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New standard to improve the care of 7.7 million Australians who receive IV cannulas or ‘drips’ each year

For the 7.7 million Australians who have a peripheral intravenous catheter (PIVC) – also known as a cannula or ‘drip’ – inserted each year, their hospital experience is set to become safer.  

With up to 40%1-2 of all first-time attempts to insert a PIVC in an adult failing, many patients face the prospect of undergoing multiple painful attempts before a PIVC is successfully inserted. Once inserted, there is also a risk of complications, some of which are serious.

From today, a new clinical standard will change our approach to the use of PIVCs, by providing national guidance on best practice care and skillful use of PIVCs – and prompting health workers to consider whether a cannula is really necessary before insertion.

The Management of Peripheral Intravenous Catheters Clinical Care Standard by the Australian Commission on Safety and Quality in Health Care (the Commission) outlines how to insert, maintain and remove PIVCs safely and effectively. It also describes the care that patients should expect to receive if they have a PIVC inserted during a hospital stay.

Associate Professor Amanda Walker, Commission Clinical Director, said it would be easy to overlook the opportunity to improve a medical procedure as common as cannula insertion – yet this makes it vital.

“Thi new standard for peripheral intravenous catheters will help to improve the techniques used by healthcare professionals and in turn, reduce the risk for patients who may experience issues with insertion or complications afterwards,” said A/Professor Walker.

“It aims to ensure the best chance of cannulas being inserted correctly the first time, and once they are in, for them to be well maintained, to avoid blockages, infections and other problems such as leakage into the tissue or inflammation.

“An intravenous cannula insertion is an experience that almost everyone who goes to hospital will have. Yet there is a high failure rate of 40% for first-time insertions, and also a high rate of problems, with up to 69% of cannulas needing to be removed due to complications.3-6 So let’s embrace this opportunity with the new standard to consider how we can all do it better.”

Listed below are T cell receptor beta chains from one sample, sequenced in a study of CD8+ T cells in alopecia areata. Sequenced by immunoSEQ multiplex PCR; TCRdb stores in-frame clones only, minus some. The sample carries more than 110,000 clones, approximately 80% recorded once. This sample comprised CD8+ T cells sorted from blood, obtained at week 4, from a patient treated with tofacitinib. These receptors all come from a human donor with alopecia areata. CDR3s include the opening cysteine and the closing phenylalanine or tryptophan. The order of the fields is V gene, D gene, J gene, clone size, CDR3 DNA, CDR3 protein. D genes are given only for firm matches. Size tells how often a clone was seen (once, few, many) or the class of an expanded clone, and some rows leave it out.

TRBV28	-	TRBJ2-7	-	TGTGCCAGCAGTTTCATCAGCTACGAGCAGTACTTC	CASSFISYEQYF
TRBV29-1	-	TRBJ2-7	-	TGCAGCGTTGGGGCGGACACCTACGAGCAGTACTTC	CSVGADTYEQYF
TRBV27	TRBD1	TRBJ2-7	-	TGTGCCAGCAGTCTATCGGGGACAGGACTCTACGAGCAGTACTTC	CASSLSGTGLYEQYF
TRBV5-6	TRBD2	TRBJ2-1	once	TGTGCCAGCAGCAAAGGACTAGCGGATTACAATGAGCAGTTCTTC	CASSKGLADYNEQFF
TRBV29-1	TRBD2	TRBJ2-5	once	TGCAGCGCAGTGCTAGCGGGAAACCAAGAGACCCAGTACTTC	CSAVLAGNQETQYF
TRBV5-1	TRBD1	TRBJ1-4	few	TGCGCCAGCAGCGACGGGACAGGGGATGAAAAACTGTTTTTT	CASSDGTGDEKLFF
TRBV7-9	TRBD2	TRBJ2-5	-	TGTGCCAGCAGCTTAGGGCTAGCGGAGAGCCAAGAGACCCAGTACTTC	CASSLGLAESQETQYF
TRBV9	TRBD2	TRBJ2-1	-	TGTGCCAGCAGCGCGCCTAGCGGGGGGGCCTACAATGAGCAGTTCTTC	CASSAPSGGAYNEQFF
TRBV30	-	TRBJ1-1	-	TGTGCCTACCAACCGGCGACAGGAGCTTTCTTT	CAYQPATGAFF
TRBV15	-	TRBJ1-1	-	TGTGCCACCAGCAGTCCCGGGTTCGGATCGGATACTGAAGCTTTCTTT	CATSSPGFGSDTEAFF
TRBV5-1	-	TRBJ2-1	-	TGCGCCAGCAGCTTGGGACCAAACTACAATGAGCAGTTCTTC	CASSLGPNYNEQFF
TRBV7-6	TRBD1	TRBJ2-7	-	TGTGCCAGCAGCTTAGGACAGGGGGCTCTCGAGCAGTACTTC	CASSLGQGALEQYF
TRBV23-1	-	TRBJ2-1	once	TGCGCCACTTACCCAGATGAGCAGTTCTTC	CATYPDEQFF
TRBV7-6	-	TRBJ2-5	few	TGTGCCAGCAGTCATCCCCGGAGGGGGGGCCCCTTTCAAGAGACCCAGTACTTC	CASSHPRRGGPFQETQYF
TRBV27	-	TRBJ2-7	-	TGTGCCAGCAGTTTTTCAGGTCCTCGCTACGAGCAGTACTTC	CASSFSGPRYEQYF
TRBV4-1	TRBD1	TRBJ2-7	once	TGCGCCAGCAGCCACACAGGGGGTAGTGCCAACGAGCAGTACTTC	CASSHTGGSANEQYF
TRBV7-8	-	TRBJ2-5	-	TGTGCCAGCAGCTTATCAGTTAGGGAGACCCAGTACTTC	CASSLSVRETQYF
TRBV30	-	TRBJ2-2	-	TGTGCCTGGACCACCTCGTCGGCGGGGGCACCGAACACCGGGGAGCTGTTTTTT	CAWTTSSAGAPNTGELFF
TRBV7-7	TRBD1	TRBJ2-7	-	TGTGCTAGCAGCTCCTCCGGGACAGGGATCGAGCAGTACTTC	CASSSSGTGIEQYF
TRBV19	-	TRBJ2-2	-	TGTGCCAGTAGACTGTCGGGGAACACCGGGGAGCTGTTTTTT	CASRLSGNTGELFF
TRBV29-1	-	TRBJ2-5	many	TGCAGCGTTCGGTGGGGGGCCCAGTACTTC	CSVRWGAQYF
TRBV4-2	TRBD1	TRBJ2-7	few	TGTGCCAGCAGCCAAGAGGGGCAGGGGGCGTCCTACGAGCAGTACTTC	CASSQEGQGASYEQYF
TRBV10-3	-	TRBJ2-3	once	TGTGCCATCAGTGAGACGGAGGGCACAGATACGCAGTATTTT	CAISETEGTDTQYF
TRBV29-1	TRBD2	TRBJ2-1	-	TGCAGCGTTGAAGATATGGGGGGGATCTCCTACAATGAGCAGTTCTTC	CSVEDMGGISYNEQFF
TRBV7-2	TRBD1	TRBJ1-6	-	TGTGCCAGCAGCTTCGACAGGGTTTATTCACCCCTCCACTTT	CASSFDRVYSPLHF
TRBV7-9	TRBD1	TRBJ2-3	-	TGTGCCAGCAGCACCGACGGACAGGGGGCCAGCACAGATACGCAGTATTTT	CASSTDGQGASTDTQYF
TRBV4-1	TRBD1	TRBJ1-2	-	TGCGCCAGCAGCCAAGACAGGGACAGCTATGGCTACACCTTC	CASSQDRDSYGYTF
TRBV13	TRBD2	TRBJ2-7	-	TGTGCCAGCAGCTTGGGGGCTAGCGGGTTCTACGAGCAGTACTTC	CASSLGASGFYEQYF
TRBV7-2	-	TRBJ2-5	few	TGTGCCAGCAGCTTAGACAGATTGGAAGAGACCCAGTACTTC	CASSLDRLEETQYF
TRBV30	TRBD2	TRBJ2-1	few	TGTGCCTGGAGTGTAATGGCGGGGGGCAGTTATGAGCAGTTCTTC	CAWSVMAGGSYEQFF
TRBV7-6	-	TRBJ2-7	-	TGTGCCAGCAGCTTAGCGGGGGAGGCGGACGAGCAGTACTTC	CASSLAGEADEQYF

A/Professor Walker added: “When people ask why we need this new standard, my answer is simple: ‘patients are not pin cushions’. It doesn’t matter where a clinician fits in the health system, we all have a responsibility to improve patient outcomes.”

She highlighted the importance of patient-centred care and listening to patients about their past experiences with cannula insertion, and what would work best for them. “Let’s ask questions: Is there an alternative to a cannula? Where should it be inserted? Which clinician will get the best outcome for the patient?

“We want to improve the patient experience and to boost the confidence of all healthcare workers in knowing how to manage those difficult cannulations.”

Over time, A/Professor Walker predicts that complications with vascular access are likely to become a bigger concern as the Australian population ages and becomes more chronically unwell. She says reducing unnecessary PIVC use and preventing device failures will allow resources to be used more efficiently.

Greatest risk of any medical device: unacceptable

For nurse and vascular access expert Dr Evan Alexandrou, Senior Lecturer at Western Sydney University and Clinical Nurse Consultant at Liverpool Hospital in NSW, the new PIVC standard offers the chance to review the procedure in hospitals across the country.

“Peripheral intravenous catheter insertion is one of the most practiced clinical procedures in hospitals, yet it carries the greatest risk of failure of any medical device,” said Dr Alexandrou.

“Each day, thousands of PIVCs fail in Australian hospitals, and we continue to accept this unacceptable rate of failure. This standard is a way of re-setting our approach. We need to reduce the burden of multiple cannulation attempts on our patients and to achieve this, a standardised approach to promote first insertion success is necessary.”

Dr Alexandrou added: “Our patients deserve to receive the right device, by the right trained personnel at the right time to minimise delays with treatment and reduce post insertion failure. It’s time to stop accepting the unacceptable.”

Anaesthetist and Pain Medicine Specialist at St Vincent’s Hospitals in Sydney, Dr Jennifer Stevens, said even if a small percentage of people have complications from PIVCs, this translates into large numbers of people affected because it is such a common procedure.

“The new clinical care standard will help to improve the experience of all patients who have a PIVC,” said Dr Stevens.